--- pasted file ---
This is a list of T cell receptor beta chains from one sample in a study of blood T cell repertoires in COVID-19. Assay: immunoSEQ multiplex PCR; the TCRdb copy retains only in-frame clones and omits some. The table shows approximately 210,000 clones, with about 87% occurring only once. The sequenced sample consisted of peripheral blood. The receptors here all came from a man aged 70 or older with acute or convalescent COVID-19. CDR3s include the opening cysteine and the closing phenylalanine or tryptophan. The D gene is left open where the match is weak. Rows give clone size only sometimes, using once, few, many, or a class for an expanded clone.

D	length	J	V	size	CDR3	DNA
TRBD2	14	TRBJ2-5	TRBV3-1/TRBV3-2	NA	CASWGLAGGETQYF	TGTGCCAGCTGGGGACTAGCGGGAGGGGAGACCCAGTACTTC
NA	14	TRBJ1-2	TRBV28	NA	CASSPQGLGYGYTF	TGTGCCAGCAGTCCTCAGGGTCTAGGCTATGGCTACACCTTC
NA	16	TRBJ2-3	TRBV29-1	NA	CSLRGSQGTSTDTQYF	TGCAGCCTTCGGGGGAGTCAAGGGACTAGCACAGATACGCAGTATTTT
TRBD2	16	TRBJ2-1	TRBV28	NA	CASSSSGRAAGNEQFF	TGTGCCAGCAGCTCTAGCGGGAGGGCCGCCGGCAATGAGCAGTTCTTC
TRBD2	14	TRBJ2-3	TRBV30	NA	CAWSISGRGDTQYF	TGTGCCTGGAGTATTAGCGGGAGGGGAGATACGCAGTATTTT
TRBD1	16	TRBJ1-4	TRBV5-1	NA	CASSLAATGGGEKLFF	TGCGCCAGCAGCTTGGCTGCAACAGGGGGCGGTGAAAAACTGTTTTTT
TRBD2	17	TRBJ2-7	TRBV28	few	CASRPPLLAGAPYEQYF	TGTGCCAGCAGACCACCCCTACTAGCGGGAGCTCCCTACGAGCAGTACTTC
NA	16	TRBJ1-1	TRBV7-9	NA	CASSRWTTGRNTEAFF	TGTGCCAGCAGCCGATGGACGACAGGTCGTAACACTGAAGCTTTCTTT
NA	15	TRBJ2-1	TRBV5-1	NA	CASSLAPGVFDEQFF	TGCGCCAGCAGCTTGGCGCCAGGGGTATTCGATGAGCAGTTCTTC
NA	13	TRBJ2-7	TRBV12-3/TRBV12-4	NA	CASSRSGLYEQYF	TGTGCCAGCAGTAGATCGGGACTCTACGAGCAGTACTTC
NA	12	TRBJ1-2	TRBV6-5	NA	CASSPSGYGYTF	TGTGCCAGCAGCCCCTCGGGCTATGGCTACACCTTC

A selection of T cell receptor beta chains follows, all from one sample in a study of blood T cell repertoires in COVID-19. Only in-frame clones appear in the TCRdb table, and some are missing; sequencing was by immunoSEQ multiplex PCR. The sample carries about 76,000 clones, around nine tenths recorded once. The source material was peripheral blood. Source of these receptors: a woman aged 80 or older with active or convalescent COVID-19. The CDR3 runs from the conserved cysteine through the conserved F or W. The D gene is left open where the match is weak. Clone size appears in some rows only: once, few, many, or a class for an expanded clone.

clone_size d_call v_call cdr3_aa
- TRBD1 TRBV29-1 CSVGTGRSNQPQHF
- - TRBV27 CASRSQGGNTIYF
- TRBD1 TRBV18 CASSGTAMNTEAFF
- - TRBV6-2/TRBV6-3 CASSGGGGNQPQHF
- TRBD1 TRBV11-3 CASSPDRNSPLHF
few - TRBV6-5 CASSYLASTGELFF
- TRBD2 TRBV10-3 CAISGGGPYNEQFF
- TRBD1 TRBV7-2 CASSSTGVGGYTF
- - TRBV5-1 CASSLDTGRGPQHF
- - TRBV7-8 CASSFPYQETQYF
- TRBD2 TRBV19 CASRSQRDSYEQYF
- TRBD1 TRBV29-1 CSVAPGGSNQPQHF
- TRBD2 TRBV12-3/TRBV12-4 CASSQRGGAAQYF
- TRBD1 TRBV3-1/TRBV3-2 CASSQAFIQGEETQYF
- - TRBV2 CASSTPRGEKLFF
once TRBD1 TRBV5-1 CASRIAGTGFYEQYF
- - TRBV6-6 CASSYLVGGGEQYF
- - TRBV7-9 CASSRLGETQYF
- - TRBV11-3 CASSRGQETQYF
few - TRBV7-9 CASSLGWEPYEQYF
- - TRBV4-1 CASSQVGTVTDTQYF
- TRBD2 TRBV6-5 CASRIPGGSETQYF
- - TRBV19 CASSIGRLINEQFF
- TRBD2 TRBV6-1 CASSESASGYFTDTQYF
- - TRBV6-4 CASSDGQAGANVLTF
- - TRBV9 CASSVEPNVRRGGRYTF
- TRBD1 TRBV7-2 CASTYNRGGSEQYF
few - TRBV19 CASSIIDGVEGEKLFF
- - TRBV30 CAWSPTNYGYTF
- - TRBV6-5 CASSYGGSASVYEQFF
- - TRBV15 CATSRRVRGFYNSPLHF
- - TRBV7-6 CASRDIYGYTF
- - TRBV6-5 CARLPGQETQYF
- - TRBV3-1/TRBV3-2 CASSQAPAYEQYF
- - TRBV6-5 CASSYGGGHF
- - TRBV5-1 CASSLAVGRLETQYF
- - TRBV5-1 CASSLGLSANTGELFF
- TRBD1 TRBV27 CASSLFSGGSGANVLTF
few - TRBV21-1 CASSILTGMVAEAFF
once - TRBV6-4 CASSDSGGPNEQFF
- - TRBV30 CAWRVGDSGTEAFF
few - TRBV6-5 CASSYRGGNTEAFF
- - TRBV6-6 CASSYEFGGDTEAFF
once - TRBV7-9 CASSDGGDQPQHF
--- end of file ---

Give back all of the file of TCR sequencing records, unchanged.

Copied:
This is a list of T cell receptor beta chains from one sample in a study of blood T cell repertoires in COVID-19. Assay: immunoSEQ multiplex PCR; the TCRdb copy retains only in-frame clones and omits some. The table shows approximately 210,000 clones, with about 87% occurring only once. The sequenced sample consisted of peripheral blood. The receptors here all came from a man aged 70 or older with acute or convalescent COVID-19. CDR3s include the opening cysteine and the closing phenylalanine or tryptophan. The D gene is left open where the match is weak. Rows give clone size only sometimes, using once, few, many, or a class for an expanded clone.

D	length	J	V	size	CDR3	DNA
TRBD2	14	TRBJ2-5	TRBV3-1/TRBV3-2	NA	CASWGLAGGETQYF	TGTGCCAGCTGGGGACTAGCGGGAGGGGAGACCCAGTACTTC
NA	14	TRBJ1-2	TRBV28	NA	CASSPQGLGYGYTF	TGTGCCAGCAGTCCTCAGGGTCTAGGCTATGGCTACACCTTC
NA	16	TRBJ2-3	TRBV29-1	NA	CSLRGSQGTSTDTQYF	TGCAGCCTTCGGGGGAGTCAAGGGACTAGCACAGATACGCAGTATTTT
TRBD2	16	TRBJ2-1	TRBV28	NA	CASSSSGRAAGNEQFF	TGTGCCAGCAGCTCTAGCGGGAGGGCCGCCGGCAATGAGCAGTTCTTC
TRBD2	14	TRBJ2-3	TRBV30	NA	CAWSISGRGDTQYF	TGTGCCTGGAGTATTAGCGGGAGGGGAGATACGCAGTATTTT
TRBD1	16	TRBJ1-4	TRBV5-1	NA	CASSLAATGGGEKLFF	TGCGCCAGCAGCTTGGCTGCAACAGGGGGCGGTGAAAAACTGTTTTTT
TRBD2	17	TRBJ2-7	TRBV28	few	CASRPPLLAGAPYEQYF	TGTGCCAGCAGACCACCCCTACTAGCGGGAGCTCCCTACGAGCAGTACTTC
NA	16	TRBJ1-1	TRBV7-9	NA	CASSRWTTGRNTEAFF	TGTGCCAGCAGCCGATGGACGACAGGTCGTAACACTGAAGCTTTCTTT
NA	15	TRBJ2-1	TRBV5-1	NA	CASSLAPGVFDEQFF	TGCGCCAGCAGCTTGGCGCCAGGGGTATTCGATGAGCAGTTCTTC
NA	13	TRBJ2-7	TRBV12-3/TRBV12-4	NA	CASSRSGLYEQYF	TGTGCCAGCAGTAGATCGGGACTCTACGAGCAGTACTTC
NA	12	TRBJ1-2	TRBV6-5	NA	CASSPSGYGYTF	TGTGCCAGCAGCCCCTCGGGCTATGGCTACACCTTC

A selection of T cell receptor beta chains follows, all from one sample in a study of blood T cell repertoires in COVID-19. Only in-frame clones appear in the TCRdb table, and some are missing; sequencing was by immunoSEQ multiplex PCR. The sample carries about 76,000 clones, around nine tenths recorded once. The source material was peripheral blood. Source of these receptors: a woman aged 80 or older with active or convalescent COVID-19. The CDR3 runs from the conserved cysteine through the conserved F or W. The D gene is left open where the match is weak. Clone size appears in some rows only: once, few, many, or a class for an expanded clone.

clone_size d_call v_call cdr3_aa
- TRBD1 TRBV29-1 CSVGTGRSNQPQHF
- - TRBV27 CASRSQGGNTIYF
- TRBD1 TRBV18 CASSGTAMNTEAFF
- - TRBV6-2/TRBV6-3 CASSGGGGNQPQHF
- TRBD1 TRBV11-3 CASSPDRNSPLHF
few - TRBV6-5 CASSYLASTGELFF
- TRBD2 TRBV10-3 CAISGGGPYNEQFF
- TRBD1 TRBV7-2 CASSSTGVGGYTF
- - TRBV5-1 CASSLDTGRGPQHF
- - TRBV7-8 CASSFPYQETQYF
- TRBD2 TRBV19 CASRSQRDSYEQYF
- TRBD1 TRBV29-1 CSVAPGGSNQPQHF
- TRBD2 TRBV12-3/TRBV12-4 CASSQRGGAAQYF
- TRBD1 TRBV3-1/TRBV3-2 CASSQAFIQGEETQYF
- - TRBV2 CASSTPRGEKLFF
once TRBD1 TRBV5-1 CASRIAGTGFYEQYF
- - TRBV6-6 CASSYLVGGGEQYF
- - TRBV7-9 CASSRLGETQYF
- - TRBV11-3 CASSRGQETQYF
few - TRBV7-9 CASSLGWEPYEQYF
- - TRBV4-1 CASSQVGTVTDTQYF
- TRBD2 TRBV6-5 CASRIPGGSETQYF
- - TRBV19 CASSIGRLINEQFF
- TRBD2 TRBV6-1 CASSESASGYFTDTQYF
- - TRBV6-4 CASSDGQAGANVLTF
- - TRBV9 CASSVEPNVRRGGRYTF
- TRBD1 TRBV7-2 CASTYNRGGSEQYF
few - TRBV19 CASSIIDGVEGEKLFF
- - TRBV30 CAWSPTNYGYTF
- - TRBV6-5 CASSYGGSASVYEQFF
- - TRBV15 CATSRRVRGFYNSPLHF
- - TRBV7-6 CASRDIYGYTF
- - TRBV6-5 CARLPGQETQYF
- - TRBV3-1/TRBV3-2 CASSQAPAYEQYF
- - TRBV6-5 CASSYGGGHF
- - TRBV5-1 CASSLAVGRLETQYF
- - TRBV5-1 CASSLGLSANTGELFF
- TRBD1 TRBV27 CASSLFSGGSGANVLTF
few - TRBV21-1 CASSILTGMVAEAFF
once - TRBV6-4 CASSDSGGPNEQFF
- - TRBV30 CAWRVGDSGTEAFF
few - TRBV6-5 CASSYRGGNTEAFF
- - TRBV6-6 CASSYEFGGDTEAFF
once - TRBV7-9 CASSDGGDQPQHF